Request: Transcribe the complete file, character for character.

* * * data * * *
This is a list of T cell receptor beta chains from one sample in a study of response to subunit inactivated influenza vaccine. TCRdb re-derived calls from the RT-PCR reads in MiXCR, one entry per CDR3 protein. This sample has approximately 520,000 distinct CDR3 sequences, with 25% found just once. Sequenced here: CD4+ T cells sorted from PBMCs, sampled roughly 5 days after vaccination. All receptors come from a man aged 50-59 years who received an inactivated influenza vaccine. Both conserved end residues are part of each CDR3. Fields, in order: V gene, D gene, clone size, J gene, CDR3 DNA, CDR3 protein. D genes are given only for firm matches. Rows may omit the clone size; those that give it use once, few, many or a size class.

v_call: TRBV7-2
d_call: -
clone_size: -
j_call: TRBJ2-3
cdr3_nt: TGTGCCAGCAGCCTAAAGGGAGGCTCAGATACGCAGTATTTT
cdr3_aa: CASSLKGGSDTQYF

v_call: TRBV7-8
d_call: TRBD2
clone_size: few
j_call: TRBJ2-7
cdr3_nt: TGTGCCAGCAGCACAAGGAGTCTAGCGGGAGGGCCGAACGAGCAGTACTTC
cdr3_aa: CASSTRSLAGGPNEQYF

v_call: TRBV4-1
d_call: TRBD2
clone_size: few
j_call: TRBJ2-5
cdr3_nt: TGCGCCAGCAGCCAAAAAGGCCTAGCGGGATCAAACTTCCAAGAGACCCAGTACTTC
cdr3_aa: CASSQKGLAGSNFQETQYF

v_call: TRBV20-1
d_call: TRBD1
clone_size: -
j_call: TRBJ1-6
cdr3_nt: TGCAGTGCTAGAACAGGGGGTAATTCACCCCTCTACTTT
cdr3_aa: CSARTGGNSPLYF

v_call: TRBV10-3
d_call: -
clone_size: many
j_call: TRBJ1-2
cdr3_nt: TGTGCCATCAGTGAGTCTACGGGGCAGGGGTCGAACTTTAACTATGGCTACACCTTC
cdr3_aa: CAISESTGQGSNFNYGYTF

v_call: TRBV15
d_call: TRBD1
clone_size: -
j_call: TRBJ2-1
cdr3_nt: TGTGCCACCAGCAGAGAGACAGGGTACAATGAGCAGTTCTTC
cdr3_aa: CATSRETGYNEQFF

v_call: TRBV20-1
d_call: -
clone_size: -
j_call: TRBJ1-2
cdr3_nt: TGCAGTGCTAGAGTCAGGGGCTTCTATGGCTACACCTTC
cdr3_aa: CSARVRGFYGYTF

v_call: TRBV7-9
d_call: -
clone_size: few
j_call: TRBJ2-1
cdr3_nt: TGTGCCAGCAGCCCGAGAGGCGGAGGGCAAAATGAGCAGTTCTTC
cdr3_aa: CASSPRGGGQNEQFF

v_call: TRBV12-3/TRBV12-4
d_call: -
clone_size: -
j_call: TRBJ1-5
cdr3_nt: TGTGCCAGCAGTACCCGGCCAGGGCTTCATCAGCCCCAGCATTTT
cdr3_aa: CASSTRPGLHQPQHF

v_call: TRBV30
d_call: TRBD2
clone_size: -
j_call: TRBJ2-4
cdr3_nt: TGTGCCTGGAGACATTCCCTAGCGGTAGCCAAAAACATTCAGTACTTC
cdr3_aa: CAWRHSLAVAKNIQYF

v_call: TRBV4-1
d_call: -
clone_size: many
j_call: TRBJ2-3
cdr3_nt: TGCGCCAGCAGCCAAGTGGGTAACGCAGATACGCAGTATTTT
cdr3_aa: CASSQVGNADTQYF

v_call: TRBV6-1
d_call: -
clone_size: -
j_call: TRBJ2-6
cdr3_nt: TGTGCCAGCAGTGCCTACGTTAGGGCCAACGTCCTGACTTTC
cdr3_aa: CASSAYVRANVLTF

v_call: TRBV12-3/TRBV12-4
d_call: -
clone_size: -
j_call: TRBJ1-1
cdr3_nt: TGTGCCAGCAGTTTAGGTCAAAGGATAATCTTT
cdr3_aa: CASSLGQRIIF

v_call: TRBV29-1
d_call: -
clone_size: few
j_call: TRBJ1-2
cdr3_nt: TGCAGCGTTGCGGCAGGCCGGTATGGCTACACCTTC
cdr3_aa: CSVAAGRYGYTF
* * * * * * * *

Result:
This is a list of T cell receptor beta chains from one sample in a study of response to subunit inactivated influenza vaccine. TCRdb re-derived calls from the RT-PCR reads in MiXCR, one entry per CDR3 protein. This sample has approximately 520,000 distinct CDR3 sequences, with 25% found just once. Sequenced here: CD4+ T cells sorted from PBMCs, sampled roughly 5 days after vaccination. All receptors come from a man aged 50-59 years who received an inactivated influenza vaccine. Both conserved end residues are part of each CDR3. Fields, in order: V gene, D gene, clone size, J gene, CDR3 DNA, CDR3 protein. D genes are given only for firm matches. Rows may omit the clone size; those that give it use once, few, many or a size class.

v_call: TRBV7-2
d_call: -
clone_size: -
j_call: TRBJ2-3
cdr3_nt: TGTGCCAGCAGCCTAAAGGGAGGCTCAGATACGCAGTATTTT
cdr3_aa: CASSLKGGSDTQYF

v_call: TRBV7-8
d_call: TRBD2
clone_size: few
j_call: TRBJ2-7
cdr3_nt: TGTGCCAGCAGCACAAGGAGTCTAGCGGGAGGGCCGAACGAGCAGTACTTC
cdr3_aa: CASSTRSLAGGPNEQYF

v_call: TRBV4-1
d_call: TRBD2
clone_size: few
j_call: TRBJ2-5
cdr3_nt: TGCGCCAGCAGCCAAAAAGGCCTAGCGGGATCAAACTTCCAAGAGACCCAGTACTTC
cdr3_aa: CASSQKGLAGSNFQETQYF

v_call: TRBV20-1
d_call: TRBD1
clone_size: -
j_call: TRBJ1-6
cdr3_nt: TGCAGTGCTAGAACAGGGGGTAATTCACCCCTCTACTTT
cdr3_aa: CSARTGGNSPLYF

v_call: TRBV10-3
d_call: -
clone_size: many
j_call: TRBJ1-2
cdr3_nt: TGTGCCATCAGTGAGTCTACGGGGCAGGGGTCGAACTTTAACTATGGCTACACCTTC
cdr3_aa: CAISESTGQGSNFNYGYTF

v_call: TRBV15
d_call: TRBD1
clone_size: -
j_call: TRBJ2-1
cdr3_nt: TGTGCCACCAGCAGAGAGACAGGGTACAATGAGCAGTTCTTC
cdr3_aa: CATSRETGYNEQFF

v_call: TRBV20-1
d_call: -
clone_size: -
j_call: TRBJ1-2
cdr3_nt: TGCAGTGCTAGAGTCAGGGGCTTCTATGGCTACACCTTC
cdr3_aa: CSARVRGFYGYTF

v_call: TRBV7-9
d_call: -
clone_size: few
j_call: TRBJ2-1
cdr3_nt: TGTGCCAGCAGCCCGAGAGGCGGAGGGCAAAATGAGCAGTTCTTC
cdr3_aa: CASSPRGGGQNEQFF

v_call: TRBV12-3/TRBV12-4
d_call: -
clone_size: -
j_call: TRBJ1-5
cdr3_nt: TGTGCCAGCAGTACCCGGCCAGGGCTTCATCAGCCCCAGCATTTT
cdr3_aa: CASSTRPGLHQPQHF

v_call: TRBV30
d_call: TRBD2
clone_size: -
j_call: TRBJ2-4
cdr3_nt: TGTGCCTGGAGACATTCCCTAGCGGTAGCCAAAAACATTCAGTACTTC
cdr3_aa: CAWRHSLAVAKNIQYF

v_call: TRBV4-1
d_call: -
clone_size: many
j_call: TRBJ2-3
cdr3_nt: TGCGCCAGCAGCCAAGTGGGTAACGCAGATACGCAGTATTTT
cdr3_aa: CASSQVGNADTQYF

v_call: TRBV6-1
d_call: -
clone_size: -
j_call: TRBJ2-6
cdr3_nt: TGTGCCAGCAGTGCCTACGTTAGGGCCAACGTCCTGACTTTC
cdr3_aa: CASSAYVRANVLTF

v_call: TRBV12-3/TRBV12-4
d_call: -
clone_size: -
j_call: TRBJ1-1
cdr3_nt: TGTGCCAGCAGTTTAGGTCAAAGGATAATCTTT
cdr3_aa: CASSLGQRIIF

v_call: TRBV29-1
d_call: -
clone_size: few
j_call: TRBJ1-2
cdr3_nt: TGCAGCGTTGCGGCAGGCCGGTATGGCTACACCTTC
cdr3_aa: CSVAAGRYGYTF